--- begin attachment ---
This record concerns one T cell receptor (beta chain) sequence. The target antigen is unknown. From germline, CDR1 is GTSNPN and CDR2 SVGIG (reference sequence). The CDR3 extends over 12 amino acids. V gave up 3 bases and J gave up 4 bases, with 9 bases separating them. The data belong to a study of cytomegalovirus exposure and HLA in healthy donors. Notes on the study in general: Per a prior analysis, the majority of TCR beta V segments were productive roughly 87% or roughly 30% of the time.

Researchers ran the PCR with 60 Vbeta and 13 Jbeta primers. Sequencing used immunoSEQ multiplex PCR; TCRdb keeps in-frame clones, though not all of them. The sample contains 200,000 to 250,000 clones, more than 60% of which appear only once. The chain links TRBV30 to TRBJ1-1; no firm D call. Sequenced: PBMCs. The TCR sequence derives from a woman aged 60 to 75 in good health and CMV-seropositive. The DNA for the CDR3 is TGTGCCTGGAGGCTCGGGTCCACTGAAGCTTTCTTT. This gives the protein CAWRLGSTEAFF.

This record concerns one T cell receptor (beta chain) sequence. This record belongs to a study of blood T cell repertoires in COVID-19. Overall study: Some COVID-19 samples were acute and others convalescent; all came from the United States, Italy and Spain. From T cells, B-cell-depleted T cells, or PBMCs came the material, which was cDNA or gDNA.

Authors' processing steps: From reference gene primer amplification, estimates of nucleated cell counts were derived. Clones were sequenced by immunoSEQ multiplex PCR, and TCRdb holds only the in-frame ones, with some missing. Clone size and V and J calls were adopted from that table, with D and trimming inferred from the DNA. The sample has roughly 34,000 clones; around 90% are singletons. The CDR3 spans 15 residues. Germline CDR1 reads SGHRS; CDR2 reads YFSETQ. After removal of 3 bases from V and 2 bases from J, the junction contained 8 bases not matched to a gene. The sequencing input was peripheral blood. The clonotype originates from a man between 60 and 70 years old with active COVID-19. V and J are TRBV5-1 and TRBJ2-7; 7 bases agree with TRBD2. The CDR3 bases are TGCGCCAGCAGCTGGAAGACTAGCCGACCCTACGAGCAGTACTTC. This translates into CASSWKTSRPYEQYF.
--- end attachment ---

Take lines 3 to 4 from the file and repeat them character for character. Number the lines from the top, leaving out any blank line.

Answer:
This record concerns one T cell receptor (beta chain) sequence. This record belongs to a study of blood T cell repertoires in COVID-19. Overall study: Some COVID-19 samples were acute and others convalescent; all came from the United States, Italy and Spain. From T cells, B-cell-depleted T cells, or PBMCs came the material, which was cDNA or gDNA.

Authors' processing steps: From reference gene primer amplification, estimates of nucleated cell counts were derived. Clones were sequenced by immunoSEQ multiplex PCR, and TCRdb holds only the in-frame ones, with some missing. Clone size and V and J calls were adopted from that table, with D and trimming inferred from the DNA. The sample has roughly 34,000 clones; around 90% are singletons. The CDR3 spans 15 residues. Germline CDR1 reads SGHRS; CDR2 reads YFSETQ. After removal of 3 bases from V and 2 bases from J, the junction contained 8 bases not matched to a gene. The sequencing input was peripheral blood. The clonotype originates from a man between 60 and 70 years old with active COVID-19. V and J are TRBV5-1 and TRBJ2-7; 7 bases agree with TRBD2. The CDR3 bases are TGCGCCAGCAGCTGGAAGACTAGCCGACCCTACGAGCAGTACTTC. This translates into CASSWKTSRPYEQYF.